Because external grant funding is not nearly as prevalent for business school research, business faculty have to find more innovative ways to produce scholarship. At the same time, business school deans must battle the perception that the business school isn’t carrying its weight when it comes to generating external funding.


Another way university administrators judge the research productivity of faculty is by the quantity of scholarly output—in fact, output might be the factor that most influences administrators’ opinions. But it’s also the area where the playing field is the farthest from being level. Business researchers simply don’t have the same opportunities for publishing as scholars in other fields do.

To make this point, we explored the Scopus database for 2017 and 2018 in the classifications of “business, management and accounting” and “chemistry.” We determined the top ten journals in both categories based upon each journal’s SCImago Journal Rank (SJR indicator), which measures the scientific influence of scholarly journals both by the number of citations and by the prestige of the journals where the citations originate.

The top SJR business journals include, from one to ten: Journal of Finance, Review of Financial Studies, Journal of Financial Economics, Academy of Management Annals, Journal of Labor Economics, Journal of Marketing, Academy of Management Journal, International Organization, Strategic Management Journal, and Academy of Management Review. For chemistry, the top journals are: Chemical Reviews, Nature Materials, Chemical Society Reviews, Nature Chemistry, Accounts of Chemical Research, Journal of the American Chemical Society, Nano Letters, Progress in Polymer Science, Nature Communications, and Angewandte Chemie.


Among business journals, the number of issues produced in a single year ranged from four to 12, for an average of 6.9 per year. Among chemistry journals, the issues ranged from 12 to 52 per year, with one journal publishing continuously. Because of how frequently top chemistry journals are published, researchers in this field have access to at least four times as many quality publishing outlets as business researchers do—which means they can publish significantly more material.

In fact, in 2017 and 2018, there were 24,502 Scopus-indexed articles published in the top ten chemistry journals, compared to 1,447 business articles in the top ten journals. Because chemistry researchers had so many more top journal issues available for their submissions, they were 15 times more prolific than business researchers in that period of time.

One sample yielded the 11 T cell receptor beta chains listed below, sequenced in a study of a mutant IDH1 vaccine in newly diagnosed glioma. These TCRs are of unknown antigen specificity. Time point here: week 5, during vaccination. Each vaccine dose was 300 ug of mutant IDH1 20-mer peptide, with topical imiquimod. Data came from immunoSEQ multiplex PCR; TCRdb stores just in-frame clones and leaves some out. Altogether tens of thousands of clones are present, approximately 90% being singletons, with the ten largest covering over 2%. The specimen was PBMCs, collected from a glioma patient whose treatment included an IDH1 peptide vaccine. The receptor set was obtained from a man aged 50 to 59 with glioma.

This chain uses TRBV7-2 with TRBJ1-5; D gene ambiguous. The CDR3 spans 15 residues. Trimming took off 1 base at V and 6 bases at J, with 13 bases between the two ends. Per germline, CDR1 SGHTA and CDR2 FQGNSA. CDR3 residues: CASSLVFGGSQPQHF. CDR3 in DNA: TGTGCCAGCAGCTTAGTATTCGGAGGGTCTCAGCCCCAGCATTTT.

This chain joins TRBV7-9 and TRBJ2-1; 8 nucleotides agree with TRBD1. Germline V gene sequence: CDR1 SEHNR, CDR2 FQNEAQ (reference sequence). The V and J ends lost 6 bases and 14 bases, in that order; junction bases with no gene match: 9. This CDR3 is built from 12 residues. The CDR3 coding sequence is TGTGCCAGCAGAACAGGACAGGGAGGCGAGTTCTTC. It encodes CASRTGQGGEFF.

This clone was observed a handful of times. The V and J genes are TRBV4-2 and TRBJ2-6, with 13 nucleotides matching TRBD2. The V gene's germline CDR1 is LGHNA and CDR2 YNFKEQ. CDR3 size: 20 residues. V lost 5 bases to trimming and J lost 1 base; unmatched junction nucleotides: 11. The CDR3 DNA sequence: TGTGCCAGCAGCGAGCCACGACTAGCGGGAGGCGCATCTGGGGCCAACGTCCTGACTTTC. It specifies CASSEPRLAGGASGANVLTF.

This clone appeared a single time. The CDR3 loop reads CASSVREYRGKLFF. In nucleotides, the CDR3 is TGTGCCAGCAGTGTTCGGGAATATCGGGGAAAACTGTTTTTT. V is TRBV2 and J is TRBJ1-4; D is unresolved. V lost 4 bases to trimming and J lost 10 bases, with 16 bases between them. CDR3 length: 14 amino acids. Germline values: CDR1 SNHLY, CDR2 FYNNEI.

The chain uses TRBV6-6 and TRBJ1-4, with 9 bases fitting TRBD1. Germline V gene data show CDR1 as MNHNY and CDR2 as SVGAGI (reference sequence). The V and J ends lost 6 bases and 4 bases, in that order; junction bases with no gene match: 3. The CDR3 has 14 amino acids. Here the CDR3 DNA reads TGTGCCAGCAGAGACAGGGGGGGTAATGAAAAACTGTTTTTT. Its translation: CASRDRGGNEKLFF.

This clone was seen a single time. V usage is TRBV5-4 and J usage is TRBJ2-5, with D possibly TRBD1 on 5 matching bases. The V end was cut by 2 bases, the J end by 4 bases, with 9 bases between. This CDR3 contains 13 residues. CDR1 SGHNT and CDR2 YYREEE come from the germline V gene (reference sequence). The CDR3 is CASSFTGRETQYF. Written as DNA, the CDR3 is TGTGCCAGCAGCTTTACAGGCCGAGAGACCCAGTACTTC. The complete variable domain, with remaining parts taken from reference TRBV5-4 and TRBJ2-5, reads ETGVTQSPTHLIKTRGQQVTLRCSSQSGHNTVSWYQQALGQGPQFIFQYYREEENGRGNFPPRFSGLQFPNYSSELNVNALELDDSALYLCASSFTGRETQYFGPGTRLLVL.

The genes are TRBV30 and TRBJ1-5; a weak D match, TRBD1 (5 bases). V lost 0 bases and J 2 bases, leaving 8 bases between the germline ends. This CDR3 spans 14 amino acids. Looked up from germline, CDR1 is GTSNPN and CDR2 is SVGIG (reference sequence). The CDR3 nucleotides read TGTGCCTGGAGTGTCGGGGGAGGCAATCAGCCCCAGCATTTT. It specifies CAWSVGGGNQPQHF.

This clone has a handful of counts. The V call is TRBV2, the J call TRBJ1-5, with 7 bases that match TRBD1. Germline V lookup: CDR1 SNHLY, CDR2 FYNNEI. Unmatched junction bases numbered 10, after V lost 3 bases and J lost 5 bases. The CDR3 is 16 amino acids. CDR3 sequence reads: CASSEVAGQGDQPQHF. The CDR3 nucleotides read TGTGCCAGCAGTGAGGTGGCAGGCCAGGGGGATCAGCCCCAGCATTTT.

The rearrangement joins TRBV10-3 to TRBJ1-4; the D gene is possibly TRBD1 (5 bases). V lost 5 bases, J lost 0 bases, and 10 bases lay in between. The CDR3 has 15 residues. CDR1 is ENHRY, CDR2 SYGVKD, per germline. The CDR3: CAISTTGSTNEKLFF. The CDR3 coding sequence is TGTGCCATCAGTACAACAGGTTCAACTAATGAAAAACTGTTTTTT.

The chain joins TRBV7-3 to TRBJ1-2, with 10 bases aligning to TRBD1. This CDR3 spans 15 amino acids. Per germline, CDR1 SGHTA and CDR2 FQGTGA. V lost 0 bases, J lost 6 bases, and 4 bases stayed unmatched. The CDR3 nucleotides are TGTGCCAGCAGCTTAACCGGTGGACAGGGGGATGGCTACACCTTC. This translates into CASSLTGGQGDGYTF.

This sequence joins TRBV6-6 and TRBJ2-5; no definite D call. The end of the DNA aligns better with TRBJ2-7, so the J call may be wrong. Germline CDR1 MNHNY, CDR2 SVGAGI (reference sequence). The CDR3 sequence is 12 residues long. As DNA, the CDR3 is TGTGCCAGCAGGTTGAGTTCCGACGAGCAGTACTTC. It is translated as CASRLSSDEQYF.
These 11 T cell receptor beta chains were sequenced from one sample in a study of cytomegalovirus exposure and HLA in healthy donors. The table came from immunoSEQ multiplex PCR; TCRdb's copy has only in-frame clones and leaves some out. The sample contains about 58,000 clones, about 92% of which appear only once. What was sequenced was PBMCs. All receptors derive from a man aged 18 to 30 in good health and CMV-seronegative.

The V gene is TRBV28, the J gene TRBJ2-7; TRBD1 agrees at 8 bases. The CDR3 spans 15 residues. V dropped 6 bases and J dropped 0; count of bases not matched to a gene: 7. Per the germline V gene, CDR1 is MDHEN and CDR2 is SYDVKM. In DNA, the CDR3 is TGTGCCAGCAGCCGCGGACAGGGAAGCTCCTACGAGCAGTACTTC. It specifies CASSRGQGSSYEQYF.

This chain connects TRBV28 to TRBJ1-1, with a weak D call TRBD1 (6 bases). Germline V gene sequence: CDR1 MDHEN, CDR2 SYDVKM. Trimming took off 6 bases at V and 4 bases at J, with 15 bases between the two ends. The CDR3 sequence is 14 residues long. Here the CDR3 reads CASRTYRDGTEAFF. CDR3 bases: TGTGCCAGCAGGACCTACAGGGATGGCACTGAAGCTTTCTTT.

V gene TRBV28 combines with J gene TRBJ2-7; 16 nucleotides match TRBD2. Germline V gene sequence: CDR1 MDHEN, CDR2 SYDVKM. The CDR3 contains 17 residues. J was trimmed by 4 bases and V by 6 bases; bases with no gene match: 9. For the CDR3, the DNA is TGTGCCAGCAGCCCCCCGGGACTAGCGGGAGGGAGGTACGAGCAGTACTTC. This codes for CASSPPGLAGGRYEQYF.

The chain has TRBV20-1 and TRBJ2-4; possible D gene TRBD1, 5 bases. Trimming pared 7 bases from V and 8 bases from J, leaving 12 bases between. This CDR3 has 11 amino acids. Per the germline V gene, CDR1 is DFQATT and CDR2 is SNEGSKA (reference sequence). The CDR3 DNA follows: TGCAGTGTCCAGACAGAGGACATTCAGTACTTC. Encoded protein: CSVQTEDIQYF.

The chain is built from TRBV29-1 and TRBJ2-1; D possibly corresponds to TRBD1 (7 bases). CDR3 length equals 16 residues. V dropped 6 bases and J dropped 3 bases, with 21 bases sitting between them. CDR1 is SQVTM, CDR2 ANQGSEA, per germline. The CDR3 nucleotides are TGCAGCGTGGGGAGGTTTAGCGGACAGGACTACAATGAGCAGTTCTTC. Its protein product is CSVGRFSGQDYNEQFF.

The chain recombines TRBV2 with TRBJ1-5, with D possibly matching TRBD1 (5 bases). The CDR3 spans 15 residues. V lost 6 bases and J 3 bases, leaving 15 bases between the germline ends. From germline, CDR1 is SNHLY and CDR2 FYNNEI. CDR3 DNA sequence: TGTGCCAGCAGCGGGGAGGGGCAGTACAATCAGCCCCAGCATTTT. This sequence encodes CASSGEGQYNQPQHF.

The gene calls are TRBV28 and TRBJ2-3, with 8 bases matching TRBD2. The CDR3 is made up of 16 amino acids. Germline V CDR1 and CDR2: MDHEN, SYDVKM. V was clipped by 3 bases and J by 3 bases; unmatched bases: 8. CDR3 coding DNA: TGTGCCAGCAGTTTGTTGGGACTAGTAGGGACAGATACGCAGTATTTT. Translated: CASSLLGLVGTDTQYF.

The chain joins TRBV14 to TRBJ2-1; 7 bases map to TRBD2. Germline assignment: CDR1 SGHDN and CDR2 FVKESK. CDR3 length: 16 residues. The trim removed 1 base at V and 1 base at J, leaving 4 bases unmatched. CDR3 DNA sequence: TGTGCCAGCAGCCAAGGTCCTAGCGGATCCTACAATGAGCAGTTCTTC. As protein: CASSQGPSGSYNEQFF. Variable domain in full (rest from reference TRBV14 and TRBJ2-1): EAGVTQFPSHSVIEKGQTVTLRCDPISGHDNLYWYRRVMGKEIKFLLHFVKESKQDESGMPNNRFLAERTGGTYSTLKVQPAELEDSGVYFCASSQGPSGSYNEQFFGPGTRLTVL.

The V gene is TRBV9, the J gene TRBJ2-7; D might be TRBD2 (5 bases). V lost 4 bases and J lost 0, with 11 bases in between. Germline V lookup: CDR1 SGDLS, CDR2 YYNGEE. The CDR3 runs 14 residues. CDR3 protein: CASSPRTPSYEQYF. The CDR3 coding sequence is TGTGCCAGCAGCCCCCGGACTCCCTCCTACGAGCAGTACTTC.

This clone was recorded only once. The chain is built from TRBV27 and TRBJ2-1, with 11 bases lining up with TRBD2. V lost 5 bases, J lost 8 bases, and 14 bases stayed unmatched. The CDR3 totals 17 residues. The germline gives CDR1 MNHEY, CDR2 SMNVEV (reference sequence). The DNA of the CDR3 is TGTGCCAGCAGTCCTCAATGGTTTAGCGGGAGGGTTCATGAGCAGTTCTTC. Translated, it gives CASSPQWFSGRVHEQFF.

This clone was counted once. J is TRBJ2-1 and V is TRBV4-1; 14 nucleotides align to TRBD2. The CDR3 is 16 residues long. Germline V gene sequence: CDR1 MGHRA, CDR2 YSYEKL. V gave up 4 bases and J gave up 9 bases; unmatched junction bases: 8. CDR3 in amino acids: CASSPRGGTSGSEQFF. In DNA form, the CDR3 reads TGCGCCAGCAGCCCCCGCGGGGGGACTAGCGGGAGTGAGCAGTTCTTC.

When we take the number of researchers into consideration, the challenges for business scholars are even more evident. According to the Bureau of Labor Statistics’ estimates for the U.S. (released in May 2019), there were about 21,380 chemistry professors and 83,920 business professors. The ratio of available article slots to U.S.-based researchers can be used as a rough proxy for competition for publication in top-tier journals. If the business ratio is 1,447 to 83,920 and the chemistry ratio is 24,502 to 21,380, the ratio is 0.01 for business professors and 1.14 for chemistry professors. Clearly, competition is far stiffer for business scholars than chemistry researchers.

There are two more reasons that chemistry researchers are more likely than business professors to publish in highly ranked journals: They collaborate in greater numbers, and they produce shorter articles. For instance, of the 1,447 business articles in top journal publications, 82 percent had three or fewer authors; no articles had more than seven authors. However, of the 24,502 chemistry publications, 83 percent were produced by author collaborations of four researchers or more; 8 percent were produced by 16 or more authors. During the 2017–2018 period, the average number of authors per paper was 2.7 for business journals and 8.2 for chemistry journals. (The field of medicine tends to have even larger percentages of co-authors.) During this same timeframe, chemistry articles averaged 10 pages in length, while business articles averaged 28 pages.